In the military, when you make the decision to sell your home, it can be for any number of reasons: relocation, buying a bigger home, downsizing, retirement/separation, or because it makes financial sense to do so. Whatever the reason for selling your home, let’s take a look at three tax considerations you should account for:
Your realized gain
When selling any real estate, the IRS definition of realized gain accounts for many things you may not have thought about. According to the IRS, the basic formula for calculating your realized gain is: Selling price – selling expenses – adjusted basis. This means you need to calculate two things: selling expenses & basis. Proper calculation of selling expenses & basis could mean the difference of thousands of dollars in tax liability.
Selling expenses include any seller’s closing costs, real estate commissions, and any other related selling costs. You should comb through your closing documents to make sure you’ve properly accounted for all selling expenses. Do not include city & county property tax, but do include transfer taxes, if applicable.
Basis includes the original purchase price of your house, plus fees incurred during home closing, such as title insurance, legal & recording fees, or survey fees. Basis also includes the cost of any major improvements, renovations, or system replacements. The IRS makes a clear distinction between repairs that are a normal part of keeping a home in good condition (such as repairing leaks), and an improvement (such as replacing the plumbing system).
For a comprehensive list of what can & cannot be included in selling expenses or basis calculation, you can refer to the IRS Publication 523, ‘Selling Your Home,’ which is user-friendly and available online.
Under Section 121, the IRS allows a taxpayer to exclude the first $250,000 of capital gain ($500,000 for married couples filing jointly) on the sale of their primary residence if they meet certain ownership and use requirements. If you owned the home for at least 24 months of the 5 years leading up to the sale, you meet the ownership requirement. If the home was your primary residence for at least 730 days of the previous 5 years, you meet the use requirements. If you’re married filing jointly, you must each meet the use requirement, even if only one person meets the ownership requirement to qualify for the $500,000 exclusion.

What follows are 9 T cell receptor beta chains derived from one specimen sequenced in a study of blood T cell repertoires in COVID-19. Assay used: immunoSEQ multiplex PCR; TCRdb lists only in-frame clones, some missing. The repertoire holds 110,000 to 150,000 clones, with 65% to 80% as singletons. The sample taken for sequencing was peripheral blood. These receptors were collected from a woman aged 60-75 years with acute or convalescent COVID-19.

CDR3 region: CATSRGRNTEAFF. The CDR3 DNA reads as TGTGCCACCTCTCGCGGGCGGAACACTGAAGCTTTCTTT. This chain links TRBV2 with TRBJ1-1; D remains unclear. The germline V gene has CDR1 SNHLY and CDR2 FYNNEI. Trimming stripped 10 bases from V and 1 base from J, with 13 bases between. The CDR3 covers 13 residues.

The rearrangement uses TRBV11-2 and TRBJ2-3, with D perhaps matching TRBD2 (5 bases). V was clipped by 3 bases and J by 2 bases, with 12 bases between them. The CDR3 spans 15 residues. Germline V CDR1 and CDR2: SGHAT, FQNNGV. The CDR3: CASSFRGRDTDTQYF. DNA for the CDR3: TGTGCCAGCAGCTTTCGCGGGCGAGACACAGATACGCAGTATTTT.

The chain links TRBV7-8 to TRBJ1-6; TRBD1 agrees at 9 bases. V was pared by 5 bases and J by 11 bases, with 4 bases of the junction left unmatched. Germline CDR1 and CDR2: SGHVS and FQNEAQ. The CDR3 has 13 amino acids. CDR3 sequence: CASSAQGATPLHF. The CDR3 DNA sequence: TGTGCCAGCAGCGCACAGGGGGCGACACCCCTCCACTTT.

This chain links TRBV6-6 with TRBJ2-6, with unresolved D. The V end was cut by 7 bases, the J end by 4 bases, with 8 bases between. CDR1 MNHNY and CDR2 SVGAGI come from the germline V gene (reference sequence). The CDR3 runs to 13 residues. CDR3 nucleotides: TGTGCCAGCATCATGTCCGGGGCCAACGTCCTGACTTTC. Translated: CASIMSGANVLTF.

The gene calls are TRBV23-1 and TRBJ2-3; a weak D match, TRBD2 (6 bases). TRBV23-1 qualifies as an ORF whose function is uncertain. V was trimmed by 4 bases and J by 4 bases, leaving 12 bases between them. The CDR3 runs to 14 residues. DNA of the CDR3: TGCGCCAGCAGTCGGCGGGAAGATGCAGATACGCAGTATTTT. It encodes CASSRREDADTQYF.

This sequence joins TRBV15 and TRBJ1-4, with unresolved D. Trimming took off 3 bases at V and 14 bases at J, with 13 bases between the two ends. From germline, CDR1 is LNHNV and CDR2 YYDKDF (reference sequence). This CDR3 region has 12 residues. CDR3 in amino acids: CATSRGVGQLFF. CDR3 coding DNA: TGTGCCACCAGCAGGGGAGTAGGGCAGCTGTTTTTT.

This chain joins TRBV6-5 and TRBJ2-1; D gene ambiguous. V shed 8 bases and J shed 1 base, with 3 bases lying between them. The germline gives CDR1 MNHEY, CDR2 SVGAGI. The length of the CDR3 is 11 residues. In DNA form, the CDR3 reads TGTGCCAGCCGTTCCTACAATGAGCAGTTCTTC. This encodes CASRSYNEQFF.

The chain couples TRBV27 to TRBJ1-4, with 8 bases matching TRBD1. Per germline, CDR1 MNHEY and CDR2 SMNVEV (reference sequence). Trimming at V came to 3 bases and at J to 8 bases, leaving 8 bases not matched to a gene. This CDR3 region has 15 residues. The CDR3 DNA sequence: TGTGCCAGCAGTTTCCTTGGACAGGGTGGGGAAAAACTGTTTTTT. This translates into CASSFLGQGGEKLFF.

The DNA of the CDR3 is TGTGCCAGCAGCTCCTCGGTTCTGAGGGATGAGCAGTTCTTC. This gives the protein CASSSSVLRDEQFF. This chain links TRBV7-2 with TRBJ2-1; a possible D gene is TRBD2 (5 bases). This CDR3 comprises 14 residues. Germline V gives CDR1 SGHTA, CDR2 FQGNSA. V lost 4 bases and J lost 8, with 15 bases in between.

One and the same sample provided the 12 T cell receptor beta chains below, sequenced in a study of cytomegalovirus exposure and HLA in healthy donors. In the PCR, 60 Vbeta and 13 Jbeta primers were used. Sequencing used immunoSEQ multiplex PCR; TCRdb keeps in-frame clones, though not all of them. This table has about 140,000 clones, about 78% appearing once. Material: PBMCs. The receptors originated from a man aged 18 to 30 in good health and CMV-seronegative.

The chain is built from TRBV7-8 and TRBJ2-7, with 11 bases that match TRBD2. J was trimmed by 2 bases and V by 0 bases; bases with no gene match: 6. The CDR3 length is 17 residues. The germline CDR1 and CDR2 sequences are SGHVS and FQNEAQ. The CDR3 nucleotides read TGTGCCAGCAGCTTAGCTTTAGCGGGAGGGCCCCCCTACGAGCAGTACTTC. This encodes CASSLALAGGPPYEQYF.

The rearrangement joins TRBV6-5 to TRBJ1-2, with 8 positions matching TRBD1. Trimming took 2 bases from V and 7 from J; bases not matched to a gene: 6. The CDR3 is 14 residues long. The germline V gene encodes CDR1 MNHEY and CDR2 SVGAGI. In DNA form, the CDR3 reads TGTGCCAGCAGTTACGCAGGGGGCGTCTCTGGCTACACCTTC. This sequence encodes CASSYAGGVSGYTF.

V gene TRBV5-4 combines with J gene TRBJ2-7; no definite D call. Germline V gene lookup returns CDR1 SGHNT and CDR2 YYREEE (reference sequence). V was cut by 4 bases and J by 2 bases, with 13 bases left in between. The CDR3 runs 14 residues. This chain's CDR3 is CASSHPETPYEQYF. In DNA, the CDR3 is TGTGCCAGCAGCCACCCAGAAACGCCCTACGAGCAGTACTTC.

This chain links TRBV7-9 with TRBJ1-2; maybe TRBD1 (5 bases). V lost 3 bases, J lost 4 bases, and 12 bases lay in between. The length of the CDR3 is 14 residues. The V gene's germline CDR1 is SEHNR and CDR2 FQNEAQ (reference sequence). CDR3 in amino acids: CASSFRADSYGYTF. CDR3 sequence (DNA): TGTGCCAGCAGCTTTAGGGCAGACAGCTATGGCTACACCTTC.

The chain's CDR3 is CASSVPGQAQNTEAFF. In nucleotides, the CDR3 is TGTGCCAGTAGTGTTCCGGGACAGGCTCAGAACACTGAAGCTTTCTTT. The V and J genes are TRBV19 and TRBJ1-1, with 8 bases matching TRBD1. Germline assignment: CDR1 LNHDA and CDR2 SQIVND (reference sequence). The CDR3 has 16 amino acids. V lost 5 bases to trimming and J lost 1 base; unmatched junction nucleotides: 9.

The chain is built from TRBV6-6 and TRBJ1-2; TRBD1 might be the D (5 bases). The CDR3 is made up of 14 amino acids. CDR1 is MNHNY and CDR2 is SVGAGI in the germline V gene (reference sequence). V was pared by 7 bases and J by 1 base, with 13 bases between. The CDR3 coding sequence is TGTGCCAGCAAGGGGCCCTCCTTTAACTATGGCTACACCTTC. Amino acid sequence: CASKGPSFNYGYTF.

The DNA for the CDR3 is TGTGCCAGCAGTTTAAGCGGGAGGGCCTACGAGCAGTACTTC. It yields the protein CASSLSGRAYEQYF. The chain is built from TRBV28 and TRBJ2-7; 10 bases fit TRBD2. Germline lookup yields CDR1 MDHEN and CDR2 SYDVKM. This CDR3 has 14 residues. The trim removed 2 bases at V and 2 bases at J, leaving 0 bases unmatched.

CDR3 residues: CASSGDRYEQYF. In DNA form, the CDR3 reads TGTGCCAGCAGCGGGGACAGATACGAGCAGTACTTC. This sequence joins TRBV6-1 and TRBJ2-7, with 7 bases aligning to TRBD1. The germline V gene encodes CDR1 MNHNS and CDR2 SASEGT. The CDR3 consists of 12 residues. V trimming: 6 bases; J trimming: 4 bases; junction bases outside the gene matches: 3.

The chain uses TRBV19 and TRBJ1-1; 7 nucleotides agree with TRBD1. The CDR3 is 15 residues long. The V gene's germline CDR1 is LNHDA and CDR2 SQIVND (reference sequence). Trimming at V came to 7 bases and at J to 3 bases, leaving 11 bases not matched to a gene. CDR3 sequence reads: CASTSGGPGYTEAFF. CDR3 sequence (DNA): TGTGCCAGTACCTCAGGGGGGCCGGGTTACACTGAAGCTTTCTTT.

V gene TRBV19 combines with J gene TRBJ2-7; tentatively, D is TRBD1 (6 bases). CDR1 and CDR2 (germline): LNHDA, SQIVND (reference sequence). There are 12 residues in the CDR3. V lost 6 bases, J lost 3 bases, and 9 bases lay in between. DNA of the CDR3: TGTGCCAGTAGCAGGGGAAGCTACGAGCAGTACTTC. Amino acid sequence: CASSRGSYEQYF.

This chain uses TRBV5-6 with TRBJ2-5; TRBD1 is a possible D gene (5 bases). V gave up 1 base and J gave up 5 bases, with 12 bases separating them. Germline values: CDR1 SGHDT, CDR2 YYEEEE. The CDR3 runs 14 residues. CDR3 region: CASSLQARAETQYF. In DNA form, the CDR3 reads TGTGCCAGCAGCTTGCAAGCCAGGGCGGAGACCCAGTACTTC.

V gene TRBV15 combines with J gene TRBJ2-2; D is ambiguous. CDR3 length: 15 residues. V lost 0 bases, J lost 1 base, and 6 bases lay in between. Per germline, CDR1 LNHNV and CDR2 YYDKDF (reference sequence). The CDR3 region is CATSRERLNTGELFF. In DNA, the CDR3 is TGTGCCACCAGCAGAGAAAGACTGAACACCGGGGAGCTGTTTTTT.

Since PCS moves are a normal part of military life, IRS Publication 523 contains a specific clause for military personnel, referred to in IRS Publication 523 as “stop the clock.” What this means is that you can suspend the two year requirement for up to 10 years if you are on qualified active duty & ordered to move at least 50 miles you’re your residence. When combined with the 5 year test period, this can be a total of 15 years. Keep in mind, this only applies if you meet the criteria for ‘qualified extended duty.’ If you end up moving back within 50 miles of the house, or are no longer on active duty, this clause is no longer in effect.